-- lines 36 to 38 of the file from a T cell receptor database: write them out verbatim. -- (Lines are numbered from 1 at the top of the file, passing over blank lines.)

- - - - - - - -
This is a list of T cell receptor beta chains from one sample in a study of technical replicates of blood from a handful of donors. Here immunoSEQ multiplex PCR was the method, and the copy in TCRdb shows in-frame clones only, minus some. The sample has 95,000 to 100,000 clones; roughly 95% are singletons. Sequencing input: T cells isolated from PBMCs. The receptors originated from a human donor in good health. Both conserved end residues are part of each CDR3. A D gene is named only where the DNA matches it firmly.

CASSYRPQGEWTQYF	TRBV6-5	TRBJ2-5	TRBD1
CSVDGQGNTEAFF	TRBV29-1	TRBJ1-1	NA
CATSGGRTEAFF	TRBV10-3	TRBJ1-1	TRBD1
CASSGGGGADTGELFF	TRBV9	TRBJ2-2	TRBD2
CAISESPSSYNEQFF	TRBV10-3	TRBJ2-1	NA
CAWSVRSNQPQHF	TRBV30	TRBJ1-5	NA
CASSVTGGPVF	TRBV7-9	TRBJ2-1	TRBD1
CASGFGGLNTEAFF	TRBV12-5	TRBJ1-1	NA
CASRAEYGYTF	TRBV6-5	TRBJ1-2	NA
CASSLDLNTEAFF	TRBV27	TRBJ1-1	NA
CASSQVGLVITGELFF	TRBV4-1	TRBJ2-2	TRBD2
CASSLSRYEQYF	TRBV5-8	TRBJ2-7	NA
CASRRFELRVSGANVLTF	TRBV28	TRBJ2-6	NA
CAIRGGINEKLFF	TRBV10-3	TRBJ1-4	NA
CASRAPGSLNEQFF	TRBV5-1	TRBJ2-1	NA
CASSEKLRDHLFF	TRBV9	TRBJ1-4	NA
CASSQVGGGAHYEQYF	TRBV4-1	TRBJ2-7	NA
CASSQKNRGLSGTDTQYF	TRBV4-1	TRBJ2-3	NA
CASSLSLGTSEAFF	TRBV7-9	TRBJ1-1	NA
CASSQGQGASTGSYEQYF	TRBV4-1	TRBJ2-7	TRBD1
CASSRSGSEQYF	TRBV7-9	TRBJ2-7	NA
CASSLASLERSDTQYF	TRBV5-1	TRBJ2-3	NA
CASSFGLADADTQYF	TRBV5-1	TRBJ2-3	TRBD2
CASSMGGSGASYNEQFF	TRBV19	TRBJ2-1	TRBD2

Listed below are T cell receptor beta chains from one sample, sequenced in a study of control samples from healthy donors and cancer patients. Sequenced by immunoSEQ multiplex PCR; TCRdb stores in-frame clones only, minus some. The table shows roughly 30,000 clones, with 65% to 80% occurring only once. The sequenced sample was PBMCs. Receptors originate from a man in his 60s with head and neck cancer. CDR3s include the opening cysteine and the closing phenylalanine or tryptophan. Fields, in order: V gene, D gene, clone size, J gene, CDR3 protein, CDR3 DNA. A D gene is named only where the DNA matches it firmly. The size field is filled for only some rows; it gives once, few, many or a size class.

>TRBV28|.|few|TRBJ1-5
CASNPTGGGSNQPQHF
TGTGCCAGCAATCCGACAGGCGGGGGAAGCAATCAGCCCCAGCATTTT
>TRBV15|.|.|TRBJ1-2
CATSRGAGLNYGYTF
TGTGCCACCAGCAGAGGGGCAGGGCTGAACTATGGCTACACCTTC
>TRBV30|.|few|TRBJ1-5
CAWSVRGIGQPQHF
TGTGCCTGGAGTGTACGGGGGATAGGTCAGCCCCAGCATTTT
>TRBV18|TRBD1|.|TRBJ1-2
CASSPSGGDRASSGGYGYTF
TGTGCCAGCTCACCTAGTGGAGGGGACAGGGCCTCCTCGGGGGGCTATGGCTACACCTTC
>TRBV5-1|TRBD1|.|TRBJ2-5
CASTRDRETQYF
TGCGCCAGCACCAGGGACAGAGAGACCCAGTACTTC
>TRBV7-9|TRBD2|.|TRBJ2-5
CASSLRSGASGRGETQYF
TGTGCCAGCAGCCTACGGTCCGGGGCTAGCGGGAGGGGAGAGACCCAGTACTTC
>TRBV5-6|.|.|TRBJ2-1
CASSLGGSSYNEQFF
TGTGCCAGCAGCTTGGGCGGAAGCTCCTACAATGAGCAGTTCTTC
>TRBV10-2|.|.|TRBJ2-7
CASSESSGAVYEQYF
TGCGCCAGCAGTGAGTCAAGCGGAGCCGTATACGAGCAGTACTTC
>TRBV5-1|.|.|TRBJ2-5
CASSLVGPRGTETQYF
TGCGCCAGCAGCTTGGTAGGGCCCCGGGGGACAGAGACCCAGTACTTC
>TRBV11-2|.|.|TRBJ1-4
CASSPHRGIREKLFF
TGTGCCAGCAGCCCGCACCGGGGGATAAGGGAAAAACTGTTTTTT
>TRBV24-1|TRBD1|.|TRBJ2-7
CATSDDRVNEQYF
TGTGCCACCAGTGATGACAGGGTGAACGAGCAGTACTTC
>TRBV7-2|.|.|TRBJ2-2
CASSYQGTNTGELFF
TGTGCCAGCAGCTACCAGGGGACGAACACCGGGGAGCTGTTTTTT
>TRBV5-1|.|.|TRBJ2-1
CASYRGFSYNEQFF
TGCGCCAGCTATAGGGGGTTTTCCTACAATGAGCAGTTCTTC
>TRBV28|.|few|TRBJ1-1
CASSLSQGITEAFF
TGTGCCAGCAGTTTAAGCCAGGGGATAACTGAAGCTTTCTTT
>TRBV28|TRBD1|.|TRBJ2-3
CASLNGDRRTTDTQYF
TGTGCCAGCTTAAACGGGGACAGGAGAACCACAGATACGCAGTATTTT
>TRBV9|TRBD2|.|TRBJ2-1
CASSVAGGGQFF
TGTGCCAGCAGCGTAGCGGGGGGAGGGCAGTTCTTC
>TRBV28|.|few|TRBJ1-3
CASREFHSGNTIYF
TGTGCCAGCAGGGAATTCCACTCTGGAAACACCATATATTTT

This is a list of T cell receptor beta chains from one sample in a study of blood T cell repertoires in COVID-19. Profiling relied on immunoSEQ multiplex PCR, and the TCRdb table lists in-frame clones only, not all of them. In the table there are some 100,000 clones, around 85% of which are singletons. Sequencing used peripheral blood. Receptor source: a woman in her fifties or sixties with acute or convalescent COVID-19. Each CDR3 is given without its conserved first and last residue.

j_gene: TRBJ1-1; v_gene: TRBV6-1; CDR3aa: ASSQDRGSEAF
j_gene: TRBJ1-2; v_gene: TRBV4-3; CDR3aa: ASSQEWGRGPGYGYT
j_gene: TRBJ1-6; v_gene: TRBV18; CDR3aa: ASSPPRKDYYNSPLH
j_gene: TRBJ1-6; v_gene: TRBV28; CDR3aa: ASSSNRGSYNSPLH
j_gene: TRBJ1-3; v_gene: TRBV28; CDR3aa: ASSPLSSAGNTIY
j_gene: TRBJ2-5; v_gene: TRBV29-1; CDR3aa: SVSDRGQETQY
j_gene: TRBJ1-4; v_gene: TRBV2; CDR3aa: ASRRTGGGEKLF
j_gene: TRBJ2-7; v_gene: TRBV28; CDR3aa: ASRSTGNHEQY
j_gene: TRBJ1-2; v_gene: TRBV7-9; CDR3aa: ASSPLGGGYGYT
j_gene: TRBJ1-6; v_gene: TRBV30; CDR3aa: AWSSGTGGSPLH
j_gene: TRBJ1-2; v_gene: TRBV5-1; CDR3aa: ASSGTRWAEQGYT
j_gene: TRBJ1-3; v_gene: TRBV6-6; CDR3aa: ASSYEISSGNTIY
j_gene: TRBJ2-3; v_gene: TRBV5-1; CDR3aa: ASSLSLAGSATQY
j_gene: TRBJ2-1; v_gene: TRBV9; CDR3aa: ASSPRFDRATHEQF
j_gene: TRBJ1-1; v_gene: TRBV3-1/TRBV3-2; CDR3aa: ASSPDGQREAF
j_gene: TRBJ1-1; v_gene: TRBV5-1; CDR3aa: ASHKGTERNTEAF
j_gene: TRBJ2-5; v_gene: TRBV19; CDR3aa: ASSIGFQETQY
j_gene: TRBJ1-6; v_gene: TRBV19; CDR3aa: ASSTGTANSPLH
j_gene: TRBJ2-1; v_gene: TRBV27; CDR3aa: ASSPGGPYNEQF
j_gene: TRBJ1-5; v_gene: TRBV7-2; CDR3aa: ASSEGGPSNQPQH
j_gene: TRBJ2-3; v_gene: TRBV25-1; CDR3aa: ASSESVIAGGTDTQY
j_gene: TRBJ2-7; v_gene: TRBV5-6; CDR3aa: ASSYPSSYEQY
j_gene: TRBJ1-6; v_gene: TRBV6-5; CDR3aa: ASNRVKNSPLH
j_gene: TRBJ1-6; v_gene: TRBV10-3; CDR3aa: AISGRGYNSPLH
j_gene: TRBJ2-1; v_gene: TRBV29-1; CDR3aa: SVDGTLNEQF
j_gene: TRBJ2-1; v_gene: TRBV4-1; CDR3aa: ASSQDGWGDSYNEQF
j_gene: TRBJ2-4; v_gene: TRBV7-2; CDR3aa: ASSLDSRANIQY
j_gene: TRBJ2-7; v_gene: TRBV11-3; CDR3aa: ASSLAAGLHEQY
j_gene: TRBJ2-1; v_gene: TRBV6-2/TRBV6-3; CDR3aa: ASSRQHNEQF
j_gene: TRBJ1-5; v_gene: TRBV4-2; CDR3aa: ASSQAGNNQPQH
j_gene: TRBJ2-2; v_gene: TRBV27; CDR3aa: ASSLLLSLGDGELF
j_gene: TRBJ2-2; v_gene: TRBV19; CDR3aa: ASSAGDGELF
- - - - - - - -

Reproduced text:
>TRBV18|TRBD1|.|TRBJ1-2
CASSPSGGDRASSGGYGYTF
TGTGCCAGCTCACCTAGTGGAGGGGACAGGGCCTCCTCGGGGGGCTATGGCTACACCTTC